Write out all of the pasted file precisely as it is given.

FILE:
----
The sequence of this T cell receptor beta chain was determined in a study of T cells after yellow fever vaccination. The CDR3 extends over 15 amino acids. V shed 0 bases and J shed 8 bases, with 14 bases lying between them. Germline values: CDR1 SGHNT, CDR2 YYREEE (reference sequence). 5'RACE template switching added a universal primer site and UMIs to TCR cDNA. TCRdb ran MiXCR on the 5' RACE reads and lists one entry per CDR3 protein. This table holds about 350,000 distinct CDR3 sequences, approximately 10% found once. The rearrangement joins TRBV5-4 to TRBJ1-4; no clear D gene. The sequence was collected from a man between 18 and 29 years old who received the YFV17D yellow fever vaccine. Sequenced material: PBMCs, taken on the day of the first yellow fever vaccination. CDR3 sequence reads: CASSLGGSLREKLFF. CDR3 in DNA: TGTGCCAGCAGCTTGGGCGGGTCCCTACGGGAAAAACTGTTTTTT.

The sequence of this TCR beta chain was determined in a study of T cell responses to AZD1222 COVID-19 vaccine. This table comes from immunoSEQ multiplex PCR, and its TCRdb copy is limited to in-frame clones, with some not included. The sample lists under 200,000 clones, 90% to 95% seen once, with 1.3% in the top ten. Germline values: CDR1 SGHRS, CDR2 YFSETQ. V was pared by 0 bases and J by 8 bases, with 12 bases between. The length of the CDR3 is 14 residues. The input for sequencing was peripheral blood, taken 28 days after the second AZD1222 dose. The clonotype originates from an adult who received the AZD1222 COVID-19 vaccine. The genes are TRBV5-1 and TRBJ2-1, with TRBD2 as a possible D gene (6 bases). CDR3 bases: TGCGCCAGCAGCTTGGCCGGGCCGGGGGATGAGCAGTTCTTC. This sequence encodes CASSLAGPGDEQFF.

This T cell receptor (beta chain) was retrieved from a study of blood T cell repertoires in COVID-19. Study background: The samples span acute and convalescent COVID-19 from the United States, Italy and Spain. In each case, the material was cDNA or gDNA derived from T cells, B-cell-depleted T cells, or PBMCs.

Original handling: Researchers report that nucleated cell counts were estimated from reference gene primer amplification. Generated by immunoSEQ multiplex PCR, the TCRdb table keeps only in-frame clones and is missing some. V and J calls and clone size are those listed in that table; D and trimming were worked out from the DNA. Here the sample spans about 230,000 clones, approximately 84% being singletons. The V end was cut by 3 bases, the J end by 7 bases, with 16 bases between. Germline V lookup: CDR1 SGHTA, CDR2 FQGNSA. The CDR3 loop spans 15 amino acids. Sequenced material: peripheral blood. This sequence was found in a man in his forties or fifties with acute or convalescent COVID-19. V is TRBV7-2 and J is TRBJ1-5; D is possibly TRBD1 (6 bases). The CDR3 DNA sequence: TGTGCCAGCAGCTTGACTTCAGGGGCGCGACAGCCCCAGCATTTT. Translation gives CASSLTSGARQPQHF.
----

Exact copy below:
The sequence of this T cell receptor beta chain was determined in a study of T cells after yellow fever vaccination. The CDR3 extends over 15 amino acids. V shed 0 bases and J shed 8 bases, with 14 bases lying between them. Germline values: CDR1 SGHNT, CDR2 YYREEE (reference sequence). 5'RACE template switching added a universal primer site and UMIs to TCR cDNA. TCRdb ran MiXCR on the 5' RACE reads and lists one entry per CDR3 protein. This table holds about 350,000 distinct CDR3 sequences, approximately 10% found once. The rearrangement joins TRBV5-4 to TRBJ1-4; no clear D gene. The sequence was collected from a man between 18 and 29 years old who received the YFV17D yellow fever vaccine. Sequenced material: PBMCs, taken on the day of the first yellow fever vaccination. CDR3 sequence reads: CASSLGGSLREKLFF. CDR3 in DNA: TGTGCCAGCAGCTTGGGCGGGTCCCTACGGGAAAAACTGTTTTTT.

The sequence of this TCR beta chain was determined in a study of T cell responses to AZD1222 COVID-19 vaccine. This table comes from immunoSEQ multiplex PCR, and its TCRdb copy is limited to in-frame clones, with some not included. The sample lists under 200,000 clones, 90% to 95% seen once, with 1.3% in the top ten. Germline values: CDR1 SGHRS, CDR2 YFSETQ. V was pared by 0 bases and J by 8 bases, with 12 bases between. The length of the CDR3 is 14 residues. The input for sequencing was peripheral blood, taken 28 days after the second AZD1222 dose. The clonotype originates from an adult who received the AZD1222 COVID-19 vaccine. The genes are TRBV5-1 and TRBJ2-1, with TRBD2 as a possible D gene (6 bases). CDR3 bases: TGCGCCAGCAGCTTGGCCGGGCCGGGGGATGAGCAGTTCTTC. This sequence encodes CASSLAGPGDEQFF.

This T cell receptor (beta chain) was retrieved from a study of blood T cell repertoires in COVID-19. Study background: The samples span acute and convalescent COVID-19 from the United States, Italy and Spain. In each case, the material was cDNA or gDNA derived from T cells, B-cell-depleted T cells, or PBMCs.

Original handling: Researchers report that nucleated cell counts were estimated from reference gene primer amplification. Generated by immunoSEQ multiplex PCR, the TCRdb table keeps only in-frame clones and is missing some. V and J calls and clone size are those listed in that table; D and trimming were worked out from the DNA. Here the sample spans about 230,000 clones, approximately 84% being singletons. The V end was cut by 3 bases, the J end by 7 bases, with 16 bases between. Germline V lookup: CDR1 SGHTA, CDR2 FQGNSA. The CDR3 loop spans 15 amino acids. Sequenced material: peripheral blood. This sequence was found in a man in his forties or fifties with acute or convalescent COVID-19. V is TRBV7-2 and J is TRBJ1-5; D is possibly TRBD1 (6 bases). The CDR3 DNA sequence: TGTGCCAGCAGCTTGACTTCAGGGGCGCGACAGCCCCAGCATTTT. Translation gives CASSLTSGARQPQHF.